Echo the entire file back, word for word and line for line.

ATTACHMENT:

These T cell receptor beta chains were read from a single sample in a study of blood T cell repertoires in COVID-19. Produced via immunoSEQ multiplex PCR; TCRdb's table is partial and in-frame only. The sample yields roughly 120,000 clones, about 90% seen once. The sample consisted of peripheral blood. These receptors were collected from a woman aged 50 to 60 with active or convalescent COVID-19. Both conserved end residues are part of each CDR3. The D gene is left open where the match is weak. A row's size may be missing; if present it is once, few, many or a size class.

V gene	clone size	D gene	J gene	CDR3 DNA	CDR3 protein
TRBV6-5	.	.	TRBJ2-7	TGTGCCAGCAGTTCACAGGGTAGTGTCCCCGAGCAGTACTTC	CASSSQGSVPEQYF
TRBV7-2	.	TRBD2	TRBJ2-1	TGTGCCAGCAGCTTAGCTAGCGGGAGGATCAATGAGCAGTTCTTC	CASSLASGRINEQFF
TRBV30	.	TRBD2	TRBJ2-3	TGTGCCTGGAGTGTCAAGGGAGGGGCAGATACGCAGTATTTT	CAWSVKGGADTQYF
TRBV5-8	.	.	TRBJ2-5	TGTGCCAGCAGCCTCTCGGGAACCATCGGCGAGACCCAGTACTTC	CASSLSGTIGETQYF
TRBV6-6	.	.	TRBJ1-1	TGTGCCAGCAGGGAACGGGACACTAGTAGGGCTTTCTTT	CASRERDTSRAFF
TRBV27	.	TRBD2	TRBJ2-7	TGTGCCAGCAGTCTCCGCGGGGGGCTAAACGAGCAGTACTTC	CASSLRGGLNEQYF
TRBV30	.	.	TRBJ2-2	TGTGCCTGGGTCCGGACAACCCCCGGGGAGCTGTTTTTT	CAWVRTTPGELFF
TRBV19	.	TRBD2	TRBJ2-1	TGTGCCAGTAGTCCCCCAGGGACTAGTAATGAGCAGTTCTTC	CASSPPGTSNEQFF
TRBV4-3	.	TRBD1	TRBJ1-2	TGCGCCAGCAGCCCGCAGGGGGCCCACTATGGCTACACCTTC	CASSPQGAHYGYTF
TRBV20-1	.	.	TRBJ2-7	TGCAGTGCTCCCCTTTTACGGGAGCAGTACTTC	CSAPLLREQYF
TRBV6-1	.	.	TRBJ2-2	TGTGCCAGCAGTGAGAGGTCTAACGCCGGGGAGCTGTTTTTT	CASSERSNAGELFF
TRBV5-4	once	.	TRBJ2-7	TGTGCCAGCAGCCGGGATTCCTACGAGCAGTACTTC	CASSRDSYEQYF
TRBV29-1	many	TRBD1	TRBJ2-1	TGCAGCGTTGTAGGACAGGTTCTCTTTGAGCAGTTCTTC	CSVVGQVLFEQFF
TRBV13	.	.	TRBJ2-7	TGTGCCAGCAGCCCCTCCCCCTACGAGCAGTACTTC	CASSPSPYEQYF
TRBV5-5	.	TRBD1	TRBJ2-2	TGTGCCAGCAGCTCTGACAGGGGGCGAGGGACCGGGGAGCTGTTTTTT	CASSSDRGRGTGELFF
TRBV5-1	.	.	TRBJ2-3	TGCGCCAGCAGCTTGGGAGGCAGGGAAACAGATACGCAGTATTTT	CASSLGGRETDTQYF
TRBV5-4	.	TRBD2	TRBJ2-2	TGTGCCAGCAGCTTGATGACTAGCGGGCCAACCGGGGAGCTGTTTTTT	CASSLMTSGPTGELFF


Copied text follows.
These T cell receptor beta chains were read from a single sample in a study of blood T cell repertoires in COVID-19. Produced via immunoSEQ multiplex PCR; TCRdb's table is partial and in-frame only. The sample yields roughly 120,000 clones, about 90% seen once. The sample consisted of peripheral blood. These receptors were collected from a woman aged 50 to 60 with active or convalescent COVID-19. Both conserved end residues are part of each CDR3. The D gene is left open where the match is weak. A row's size may be missing; if present it is once, few, many or a size class.

V gene	clone size	D gene	J gene	CDR3 DNA	CDR3 protein
TRBV6-5	.	.	TRBJ2-7	TGTGCCAGCAGTTCACAGGGTAGTGTCCCCGAGCAGTACTTC	CASSSQGSVPEQYF
TRBV7-2	.	TRBD2	TRBJ2-1	TGTGCCAGCAGCTTAGCTAGCGGGAGGATCAATGAGCAGTTCTTC	CASSLASGRINEQFF
TRBV30	.	TRBD2	TRBJ2-3	TGTGCCTGGAGTGTCAAGGGAGGGGCAGATACGCAGTATTTT	CAWSVKGGADTQYF
TRBV5-8	.	.	TRBJ2-5	TGTGCCAGCAGCCTCTCGGGAACCATCGGCGAGACCCAGTACTTC	CASSLSGTIGETQYF
TRBV6-6	.	.	TRBJ1-1	TGTGCCAGCAGGGAACGGGACACTAGTAGGGCTTTCTTT	CASRERDTSRAFF
TRBV27	.	TRBD2	TRBJ2-7	TGTGCCAGCAGTCTCCGCGGGGGGCTAAACGAGCAGTACTTC	CASSLRGGLNEQYF
TRBV30	.	.	TRBJ2-2	TGTGCCTGGGTCCGGACAACCCCCGGGGAGCTGTTTTTT	CAWVRTTPGELFF
TRBV19	.	TRBD2	TRBJ2-1	TGTGCCAGTAGTCCCCCAGGGACTAGTAATGAGCAGTTCTTC	CASSPPGTSNEQFF
TRBV4-3	.	TRBD1	TRBJ1-2	TGCGCCAGCAGCCCGCAGGGGGCCCACTATGGCTACACCTTC	CASSPQGAHYGYTF
TRBV20-1	.	.	TRBJ2-7	TGCAGTGCTCCCCTTTTACGGGAGCAGTACTTC	CSAPLLREQYF
TRBV6-1	.	.	TRBJ2-2	TGTGCCAGCAGTGAGAGGTCTAACGCCGGGGAGCTGTTTTTT	CASSERSNAGELFF
TRBV5-4	once	.	TRBJ2-7	TGTGCCAGCAGCCGGGATTCCTACGAGCAGTACTTC	CASSRDSYEQYF
TRBV29-1	many	TRBD1	TRBJ2-1	TGCAGCGTTGTAGGACAGGTTCTCTTTGAGCAGTTCTTC	CSVVGQVLFEQFF
TRBV13	.	.	TRBJ2-7	TGTGCCAGCAGCCCCTCCCCCTACGAGCAGTACTTC	CASSPSPYEQYF
TRBV5-5	.	TRBD1	TRBJ2-2	TGTGCCAGCAGCTCTGACAGGGGGCGAGGGACCGGGGAGCTGTTTTTT	CASSSDRGRGTGELFF
TRBV5-1	.	.	TRBJ2-3	TGCGCCAGCAGCTTGGGAGGCAGGGAAACAGATACGCAGTATTTT	CASSLGGRETDTQYF
TRBV5-4	.	TRBD2	TRBJ2-2	TGTGCCAGCAGCTTGATGACTAGCGGGCCAACCGGGGAGCTGTTTTTT	CASSLMTSGPTGELFF